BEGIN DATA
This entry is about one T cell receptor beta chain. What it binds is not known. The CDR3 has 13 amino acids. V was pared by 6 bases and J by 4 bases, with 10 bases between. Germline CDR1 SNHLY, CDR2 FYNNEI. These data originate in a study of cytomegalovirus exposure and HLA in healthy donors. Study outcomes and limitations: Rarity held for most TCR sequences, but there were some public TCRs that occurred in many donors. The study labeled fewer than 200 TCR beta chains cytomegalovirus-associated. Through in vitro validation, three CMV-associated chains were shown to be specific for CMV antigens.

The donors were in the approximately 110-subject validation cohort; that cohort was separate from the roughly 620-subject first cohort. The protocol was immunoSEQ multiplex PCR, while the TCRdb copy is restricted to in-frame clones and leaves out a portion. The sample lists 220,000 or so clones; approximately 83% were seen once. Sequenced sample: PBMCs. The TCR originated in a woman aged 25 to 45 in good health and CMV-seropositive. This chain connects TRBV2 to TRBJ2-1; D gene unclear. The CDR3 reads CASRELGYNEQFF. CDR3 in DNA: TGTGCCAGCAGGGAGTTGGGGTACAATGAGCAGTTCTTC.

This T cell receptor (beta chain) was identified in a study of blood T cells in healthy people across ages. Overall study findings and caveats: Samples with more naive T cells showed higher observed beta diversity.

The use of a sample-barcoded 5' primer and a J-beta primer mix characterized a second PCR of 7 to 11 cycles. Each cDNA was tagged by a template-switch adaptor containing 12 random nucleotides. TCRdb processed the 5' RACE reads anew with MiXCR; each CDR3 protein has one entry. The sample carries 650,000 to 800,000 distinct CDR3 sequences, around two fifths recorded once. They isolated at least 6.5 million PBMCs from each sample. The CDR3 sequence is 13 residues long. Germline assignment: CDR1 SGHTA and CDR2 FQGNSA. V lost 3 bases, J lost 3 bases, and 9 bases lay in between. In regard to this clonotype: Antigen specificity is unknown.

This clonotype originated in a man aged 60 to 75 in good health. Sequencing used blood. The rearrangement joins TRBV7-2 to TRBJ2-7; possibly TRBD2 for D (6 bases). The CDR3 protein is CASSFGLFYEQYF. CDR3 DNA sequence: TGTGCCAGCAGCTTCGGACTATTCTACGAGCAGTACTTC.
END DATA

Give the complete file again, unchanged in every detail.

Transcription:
This entry is about one T cell receptor beta chain. What it binds is not known. The CDR3 has 13 amino acids. V was pared by 6 bases and J by 4 bases, with 10 bases between. Germline CDR1 SNHLY, CDR2 FYNNEI. These data originate in a study of cytomegalovirus exposure and HLA in healthy donors. Study outcomes and limitations: Rarity held for most TCR sequences, but there were some public TCRs that occurred in many donors. The study labeled fewer than 200 TCR beta chains cytomegalovirus-associated. Through in vitro validation, three CMV-associated chains were shown to be specific for CMV antigens.

The donors were in the approximately 110-subject validation cohort; that cohort was separate from the roughly 620-subject first cohort. The protocol was immunoSEQ multiplex PCR, while the TCRdb copy is restricted to in-frame clones and leaves out a portion. The sample lists 220,000 or so clones; approximately 83% were seen once. Sequenced sample: PBMCs. The TCR originated in a woman aged 25 to 45 in good health and CMV-seropositive. This chain connects TRBV2 to TRBJ2-1; D gene unclear. The CDR3 reads CASRELGYNEQFF. CDR3 in DNA: TGTGCCAGCAGGGAGTTGGGGTACAATGAGCAGTTCTTC.

This T cell receptor (beta chain) was identified in a study of blood T cells in healthy people across ages. Overall study findings and caveats: Samples with more naive T cells showed higher observed beta diversity.

The use of a sample-barcoded 5' primer and a J-beta primer mix characterized a second PCR of 7 to 11 cycles. Each cDNA was tagged by a template-switch adaptor containing 12 random nucleotides. TCRdb processed the 5' RACE reads anew with MiXCR; each CDR3 protein has one entry. The sample carries 650,000 to 800,000 distinct CDR3 sequences, around two fifths recorded once. They isolated at least 6.5 million PBMCs from each sample. The CDR3 sequence is 13 residues long. Germline assignment: CDR1 SGHTA and CDR2 FQGNSA. V lost 3 bases, J lost 3 bases, and 9 bases lay in between. In regard to this clonotype: Antigen specificity is unknown.

This clonotype originated in a man aged 60 to 75 in good health. Sequencing used blood. The rearrangement joins TRBV7-2 to TRBJ2-7; possibly TRBD2 for D (6 bases). The CDR3 protein is CASSFGLFYEQYF. CDR3 DNA sequence: TGTGCCAGCAGCTTCGGACTATTCTACGAGCAGTACTTC.